Low-temperature activation of carbon black by selective photocatalytic oxidation†
Carbon black is chemically modified by selective photocatalytic oxidation, removing amorphous carbon and functionalizing the graphitic fraction to produce porous, graphitized carbon black, commonly used as an adsorbent in chromatography. In contrast to pyrolytic treatments, this photocatalytic modification proceeds under mild reaction conditions using oxygen, nitric oxide, water vapor and a titanium dioxide photocatalyst at 150 °C. The photo-oxidation can be performed both with the photocatalyst in close proximity (contact mode) or physically separated from the carbon. Structural analysis of remotely photo-oxidized carbon black reveals increased hydrophilic properties as compared to pyrolysis at 700 °C in a N2 atmosphere. Carbon black photo-oxidation selectively mineralizes sp3-hybridized carbon, leading to enhanced graphitization. This results in an overall improved structural ordering by enriching carbon black with sp2-hybridized graphitic carbon showing decreased interplanar distance, accompanied by a twofold increase in the specific surface area. In addition, the photo-oxidized material is activated by the presence of oxygen functionalities on the graphitic carbon fraction, further enhancing the adsorptive properties.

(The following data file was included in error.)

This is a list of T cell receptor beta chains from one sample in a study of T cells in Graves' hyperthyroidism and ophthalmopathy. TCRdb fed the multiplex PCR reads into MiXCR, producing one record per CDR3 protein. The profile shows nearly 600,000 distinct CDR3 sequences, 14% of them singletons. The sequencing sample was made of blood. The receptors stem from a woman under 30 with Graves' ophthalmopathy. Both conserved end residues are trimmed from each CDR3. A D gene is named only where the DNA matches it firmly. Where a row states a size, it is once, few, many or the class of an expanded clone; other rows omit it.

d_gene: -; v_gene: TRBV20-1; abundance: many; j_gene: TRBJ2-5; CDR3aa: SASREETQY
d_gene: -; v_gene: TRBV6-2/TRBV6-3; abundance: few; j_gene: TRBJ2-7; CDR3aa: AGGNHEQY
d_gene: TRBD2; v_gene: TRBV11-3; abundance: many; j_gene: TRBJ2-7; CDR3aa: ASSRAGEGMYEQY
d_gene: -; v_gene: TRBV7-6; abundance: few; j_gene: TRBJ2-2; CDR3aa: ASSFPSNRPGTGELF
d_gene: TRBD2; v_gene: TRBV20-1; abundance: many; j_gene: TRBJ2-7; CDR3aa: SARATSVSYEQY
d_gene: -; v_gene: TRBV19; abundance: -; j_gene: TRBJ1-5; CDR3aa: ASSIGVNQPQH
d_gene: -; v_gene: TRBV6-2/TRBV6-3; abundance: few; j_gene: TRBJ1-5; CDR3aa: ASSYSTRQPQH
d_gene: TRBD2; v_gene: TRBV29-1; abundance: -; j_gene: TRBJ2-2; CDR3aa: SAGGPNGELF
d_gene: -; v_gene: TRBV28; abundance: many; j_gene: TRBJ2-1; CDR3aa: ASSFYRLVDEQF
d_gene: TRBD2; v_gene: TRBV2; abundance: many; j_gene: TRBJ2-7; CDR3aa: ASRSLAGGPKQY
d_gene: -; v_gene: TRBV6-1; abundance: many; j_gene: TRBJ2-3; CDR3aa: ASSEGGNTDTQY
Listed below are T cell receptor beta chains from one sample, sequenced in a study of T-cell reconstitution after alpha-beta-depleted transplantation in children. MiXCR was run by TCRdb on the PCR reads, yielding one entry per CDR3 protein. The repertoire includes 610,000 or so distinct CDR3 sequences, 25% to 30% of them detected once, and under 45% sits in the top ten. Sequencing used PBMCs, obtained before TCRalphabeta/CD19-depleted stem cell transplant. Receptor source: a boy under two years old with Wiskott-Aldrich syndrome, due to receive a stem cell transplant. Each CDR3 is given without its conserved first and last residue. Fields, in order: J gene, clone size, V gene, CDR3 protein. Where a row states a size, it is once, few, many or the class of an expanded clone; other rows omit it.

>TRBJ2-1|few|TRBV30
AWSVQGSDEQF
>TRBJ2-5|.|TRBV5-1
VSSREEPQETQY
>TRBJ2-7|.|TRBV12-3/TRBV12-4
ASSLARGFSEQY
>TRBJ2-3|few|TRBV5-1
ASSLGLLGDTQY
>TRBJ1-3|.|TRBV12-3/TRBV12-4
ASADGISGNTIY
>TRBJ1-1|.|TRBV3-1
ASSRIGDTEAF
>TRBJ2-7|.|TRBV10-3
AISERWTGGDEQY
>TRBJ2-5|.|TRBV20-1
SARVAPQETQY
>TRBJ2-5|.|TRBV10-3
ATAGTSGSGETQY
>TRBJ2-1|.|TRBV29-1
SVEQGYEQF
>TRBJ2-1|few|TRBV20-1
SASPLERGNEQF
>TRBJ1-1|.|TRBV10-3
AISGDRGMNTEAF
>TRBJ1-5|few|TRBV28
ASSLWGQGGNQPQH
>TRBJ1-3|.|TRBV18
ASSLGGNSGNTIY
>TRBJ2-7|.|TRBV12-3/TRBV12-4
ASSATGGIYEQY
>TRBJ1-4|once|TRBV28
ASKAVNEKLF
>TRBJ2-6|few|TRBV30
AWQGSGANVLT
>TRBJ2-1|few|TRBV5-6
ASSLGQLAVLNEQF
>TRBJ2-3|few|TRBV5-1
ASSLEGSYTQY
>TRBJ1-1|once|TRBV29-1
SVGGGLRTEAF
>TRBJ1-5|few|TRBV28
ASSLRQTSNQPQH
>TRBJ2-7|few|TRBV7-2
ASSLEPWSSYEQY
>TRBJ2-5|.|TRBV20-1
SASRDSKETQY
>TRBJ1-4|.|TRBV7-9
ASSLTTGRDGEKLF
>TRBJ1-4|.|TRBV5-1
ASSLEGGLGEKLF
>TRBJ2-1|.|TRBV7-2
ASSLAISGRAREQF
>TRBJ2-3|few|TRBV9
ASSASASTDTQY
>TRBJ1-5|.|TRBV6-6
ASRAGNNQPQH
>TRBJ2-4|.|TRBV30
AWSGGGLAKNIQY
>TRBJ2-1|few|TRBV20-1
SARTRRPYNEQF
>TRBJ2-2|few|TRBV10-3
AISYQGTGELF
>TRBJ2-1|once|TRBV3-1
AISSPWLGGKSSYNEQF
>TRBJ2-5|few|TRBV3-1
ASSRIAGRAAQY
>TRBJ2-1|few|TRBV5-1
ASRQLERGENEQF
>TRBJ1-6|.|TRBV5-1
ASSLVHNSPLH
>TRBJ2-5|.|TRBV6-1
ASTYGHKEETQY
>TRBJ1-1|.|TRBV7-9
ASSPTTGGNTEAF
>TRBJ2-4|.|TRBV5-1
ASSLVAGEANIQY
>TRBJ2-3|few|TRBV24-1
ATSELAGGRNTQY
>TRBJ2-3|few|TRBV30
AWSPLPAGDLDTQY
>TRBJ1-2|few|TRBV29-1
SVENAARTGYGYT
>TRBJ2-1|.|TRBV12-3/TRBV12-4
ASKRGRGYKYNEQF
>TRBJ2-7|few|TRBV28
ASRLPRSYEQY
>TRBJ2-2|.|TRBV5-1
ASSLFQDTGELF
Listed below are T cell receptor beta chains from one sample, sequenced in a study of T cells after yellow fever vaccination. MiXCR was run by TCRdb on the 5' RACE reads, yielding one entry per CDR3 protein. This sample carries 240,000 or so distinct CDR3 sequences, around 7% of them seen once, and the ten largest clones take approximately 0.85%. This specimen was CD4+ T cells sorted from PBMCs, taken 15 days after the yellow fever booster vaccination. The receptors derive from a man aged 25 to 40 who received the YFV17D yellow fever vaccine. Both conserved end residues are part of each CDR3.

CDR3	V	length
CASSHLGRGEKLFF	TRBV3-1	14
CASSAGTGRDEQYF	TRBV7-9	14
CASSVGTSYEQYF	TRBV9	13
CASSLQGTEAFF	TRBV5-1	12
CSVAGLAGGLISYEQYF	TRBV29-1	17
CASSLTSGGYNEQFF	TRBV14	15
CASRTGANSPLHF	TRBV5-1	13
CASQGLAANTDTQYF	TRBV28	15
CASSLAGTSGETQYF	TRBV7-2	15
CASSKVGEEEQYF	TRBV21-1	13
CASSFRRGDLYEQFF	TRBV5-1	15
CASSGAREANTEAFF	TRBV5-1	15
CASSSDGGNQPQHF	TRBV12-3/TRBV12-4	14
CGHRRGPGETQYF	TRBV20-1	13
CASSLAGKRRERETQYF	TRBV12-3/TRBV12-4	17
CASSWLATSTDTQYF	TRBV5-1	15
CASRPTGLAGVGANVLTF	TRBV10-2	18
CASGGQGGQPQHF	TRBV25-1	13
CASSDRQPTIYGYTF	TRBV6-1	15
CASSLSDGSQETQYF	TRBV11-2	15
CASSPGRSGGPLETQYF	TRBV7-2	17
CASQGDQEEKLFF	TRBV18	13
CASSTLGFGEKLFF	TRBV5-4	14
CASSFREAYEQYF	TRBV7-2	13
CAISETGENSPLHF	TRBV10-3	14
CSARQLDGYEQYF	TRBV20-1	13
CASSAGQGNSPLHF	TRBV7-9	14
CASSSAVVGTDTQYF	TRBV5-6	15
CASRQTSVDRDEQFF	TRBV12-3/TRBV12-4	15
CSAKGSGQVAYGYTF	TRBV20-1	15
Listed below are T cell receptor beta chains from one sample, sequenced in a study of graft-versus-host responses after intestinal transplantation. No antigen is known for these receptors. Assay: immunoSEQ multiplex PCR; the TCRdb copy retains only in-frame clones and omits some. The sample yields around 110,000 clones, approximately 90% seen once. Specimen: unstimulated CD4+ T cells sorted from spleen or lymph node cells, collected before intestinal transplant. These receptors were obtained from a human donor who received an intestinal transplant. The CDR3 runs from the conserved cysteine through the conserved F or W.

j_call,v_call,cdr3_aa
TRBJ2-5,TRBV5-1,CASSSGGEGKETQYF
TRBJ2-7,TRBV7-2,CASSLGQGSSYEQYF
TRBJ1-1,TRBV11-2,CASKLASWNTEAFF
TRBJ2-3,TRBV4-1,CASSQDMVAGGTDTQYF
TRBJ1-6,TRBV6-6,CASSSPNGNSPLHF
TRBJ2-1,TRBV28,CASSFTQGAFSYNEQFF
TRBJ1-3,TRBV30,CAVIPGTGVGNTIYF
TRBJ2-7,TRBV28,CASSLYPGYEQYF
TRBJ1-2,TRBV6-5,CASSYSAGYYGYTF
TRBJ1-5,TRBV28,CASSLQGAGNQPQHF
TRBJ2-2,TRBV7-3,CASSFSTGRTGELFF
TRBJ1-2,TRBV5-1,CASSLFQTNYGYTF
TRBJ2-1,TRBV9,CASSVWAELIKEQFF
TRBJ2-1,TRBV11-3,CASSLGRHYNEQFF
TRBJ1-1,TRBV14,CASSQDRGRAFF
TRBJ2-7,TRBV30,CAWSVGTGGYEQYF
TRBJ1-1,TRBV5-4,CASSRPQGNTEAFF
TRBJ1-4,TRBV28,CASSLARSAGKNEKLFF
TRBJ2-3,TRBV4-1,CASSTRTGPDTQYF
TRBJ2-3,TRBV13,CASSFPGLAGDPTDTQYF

- This article is part of the themed collection: Photocatalysis and Photoelectrochemistry